syn·site

sin.sīt
noun, verb

...IS A PARASITE?

...IS A PARASITE?

SYN (along with, at the same time | from Greek SYN, with | ~SYNTHETIC) + SITE (N: point of event, occupied space, internet address; V: to place in position | from Latin SITUS, location, idleness, forgetfulness | ~WEBSITE ¬cite ¬sight), cf. SITE/NON-SITE (from Robert Smithson, A PROVISIONAL THEORY OF NONSITES, 1968)

site (n.)
. . . directly from Latin situs "a place, position, situation, location, station; idleness, sloth, inactivity; forgetfulness; the effects of neglect," from past participle of sinere "let, leave alone, permit."

site (n.)
. . . directly from Latin situs "a place, position, situation, location, station; idleness, sloth, inactivity; forgetfulness; the effects of neglect," from past participle of sinere "let, leave alone, permit."

site (n.)
. . . directly from Latin situs "a place, position, situation, location, station; idleness, sloth, inactivity; forgetfulness; the effects of neglect," from past participle of sinere "let, leave alone, permit."

With only a few days left before deadline, the team's bitmap artist Susan Kare started researching for the Apple logo's successor. She was browsing through a symbol dictionary when she came across the cloverleaf-like symbol, commonly used in Nordic countries as an indicator of cultural locations and places of interest [...] Kare states that it has since been told to her that the symbol had been picked for its Scandinavian usage due to its resembling the shape of a square castle with round corner towers as seen from above looking down.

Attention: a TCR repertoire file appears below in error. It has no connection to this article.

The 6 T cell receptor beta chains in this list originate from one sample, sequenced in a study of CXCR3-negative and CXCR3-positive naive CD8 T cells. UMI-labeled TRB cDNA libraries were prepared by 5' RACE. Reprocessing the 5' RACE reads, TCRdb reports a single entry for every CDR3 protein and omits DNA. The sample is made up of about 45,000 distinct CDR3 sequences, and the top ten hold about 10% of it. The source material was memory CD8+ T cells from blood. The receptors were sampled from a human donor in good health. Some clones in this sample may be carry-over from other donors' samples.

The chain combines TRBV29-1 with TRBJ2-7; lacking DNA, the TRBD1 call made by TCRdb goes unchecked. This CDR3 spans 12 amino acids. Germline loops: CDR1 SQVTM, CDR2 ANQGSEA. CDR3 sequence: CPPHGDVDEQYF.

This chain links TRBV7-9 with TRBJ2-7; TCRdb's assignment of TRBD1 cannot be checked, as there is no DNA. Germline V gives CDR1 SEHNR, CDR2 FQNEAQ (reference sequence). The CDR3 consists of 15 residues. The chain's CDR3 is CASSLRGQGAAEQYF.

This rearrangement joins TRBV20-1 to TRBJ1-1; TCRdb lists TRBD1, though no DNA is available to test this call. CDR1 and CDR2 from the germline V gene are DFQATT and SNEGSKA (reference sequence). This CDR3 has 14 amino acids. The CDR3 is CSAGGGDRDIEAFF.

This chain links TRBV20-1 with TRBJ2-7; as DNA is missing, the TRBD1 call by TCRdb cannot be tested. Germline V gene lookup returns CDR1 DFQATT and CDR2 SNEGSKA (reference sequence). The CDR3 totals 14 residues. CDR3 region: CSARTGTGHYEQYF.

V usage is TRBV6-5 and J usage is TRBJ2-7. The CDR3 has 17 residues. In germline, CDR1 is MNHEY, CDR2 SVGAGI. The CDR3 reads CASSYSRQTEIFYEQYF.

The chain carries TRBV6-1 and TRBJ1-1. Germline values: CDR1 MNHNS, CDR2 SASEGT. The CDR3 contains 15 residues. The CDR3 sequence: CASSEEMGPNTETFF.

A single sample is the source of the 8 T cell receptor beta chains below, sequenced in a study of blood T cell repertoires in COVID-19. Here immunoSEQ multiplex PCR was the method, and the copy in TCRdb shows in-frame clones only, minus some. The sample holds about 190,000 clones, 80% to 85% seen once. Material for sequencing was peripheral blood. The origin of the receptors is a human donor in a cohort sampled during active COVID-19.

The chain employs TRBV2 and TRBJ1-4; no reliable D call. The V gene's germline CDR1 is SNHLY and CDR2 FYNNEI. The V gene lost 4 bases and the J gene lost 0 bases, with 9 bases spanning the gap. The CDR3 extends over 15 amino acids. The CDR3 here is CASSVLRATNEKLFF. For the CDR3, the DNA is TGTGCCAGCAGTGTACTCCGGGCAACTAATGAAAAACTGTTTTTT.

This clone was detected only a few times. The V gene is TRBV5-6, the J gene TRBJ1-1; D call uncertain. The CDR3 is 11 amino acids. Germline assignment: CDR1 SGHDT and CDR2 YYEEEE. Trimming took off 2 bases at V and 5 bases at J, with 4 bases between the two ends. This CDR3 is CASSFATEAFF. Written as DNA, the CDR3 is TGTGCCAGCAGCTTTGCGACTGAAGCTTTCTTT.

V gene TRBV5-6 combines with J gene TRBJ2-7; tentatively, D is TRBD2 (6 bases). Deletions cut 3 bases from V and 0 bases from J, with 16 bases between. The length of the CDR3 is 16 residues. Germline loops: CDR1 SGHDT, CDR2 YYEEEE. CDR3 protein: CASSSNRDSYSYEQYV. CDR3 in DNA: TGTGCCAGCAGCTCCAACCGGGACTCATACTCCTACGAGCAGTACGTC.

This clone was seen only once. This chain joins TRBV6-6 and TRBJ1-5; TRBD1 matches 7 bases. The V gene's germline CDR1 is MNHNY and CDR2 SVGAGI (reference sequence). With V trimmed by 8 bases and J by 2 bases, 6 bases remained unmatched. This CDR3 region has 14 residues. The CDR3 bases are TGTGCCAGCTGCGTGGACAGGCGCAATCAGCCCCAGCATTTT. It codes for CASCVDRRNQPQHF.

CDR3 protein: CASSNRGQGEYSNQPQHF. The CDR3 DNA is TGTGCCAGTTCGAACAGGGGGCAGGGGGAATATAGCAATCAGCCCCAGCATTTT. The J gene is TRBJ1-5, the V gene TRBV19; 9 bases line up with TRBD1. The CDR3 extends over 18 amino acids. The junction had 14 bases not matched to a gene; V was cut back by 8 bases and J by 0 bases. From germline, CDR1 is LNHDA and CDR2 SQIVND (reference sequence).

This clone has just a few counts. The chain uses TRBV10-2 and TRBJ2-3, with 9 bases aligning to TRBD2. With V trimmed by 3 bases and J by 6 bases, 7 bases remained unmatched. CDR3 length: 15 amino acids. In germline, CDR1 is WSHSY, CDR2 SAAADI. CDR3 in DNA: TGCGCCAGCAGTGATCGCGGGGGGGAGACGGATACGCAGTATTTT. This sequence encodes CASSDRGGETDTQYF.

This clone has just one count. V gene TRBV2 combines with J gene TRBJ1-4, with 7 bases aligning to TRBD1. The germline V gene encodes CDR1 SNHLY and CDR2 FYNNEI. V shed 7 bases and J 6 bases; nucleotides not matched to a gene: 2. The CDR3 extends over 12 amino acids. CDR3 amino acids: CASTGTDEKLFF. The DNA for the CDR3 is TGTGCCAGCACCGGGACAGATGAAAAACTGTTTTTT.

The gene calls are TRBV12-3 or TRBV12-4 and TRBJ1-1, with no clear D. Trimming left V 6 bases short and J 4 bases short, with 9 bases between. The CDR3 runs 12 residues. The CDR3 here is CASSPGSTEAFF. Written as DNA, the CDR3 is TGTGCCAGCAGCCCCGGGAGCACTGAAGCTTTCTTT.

With only a few days left before deadline, the team's bitmap artist Susan Kare started researching for the Apple logo's successor. She was browsing through a symbol dictionary when she came across the cloverleaf-like symbol, commonly used in Nordic countries as an indicator of cultural locations and places of interest [...] Kare states that it has since been told to her that the symbol had been picked for its Scandinavian usage due to its resembling the shape of a square castle with round corner towers as seen from above looking down.

With only a few days left before deadline, the team's bitmap artist Susan Kare started researching for the Apple logo's successor. She was browsing through a symbol dictionary when she came across the cloverleaf-like symbol, commonly used in Nordic countries as an indicator of cultural locations and places of interest [...] Kare states that it has since been told to her that the symbol had been picked for its Scandinavian usage due to its resembling the shape of a square castle with round corner towers as seen from above looking down.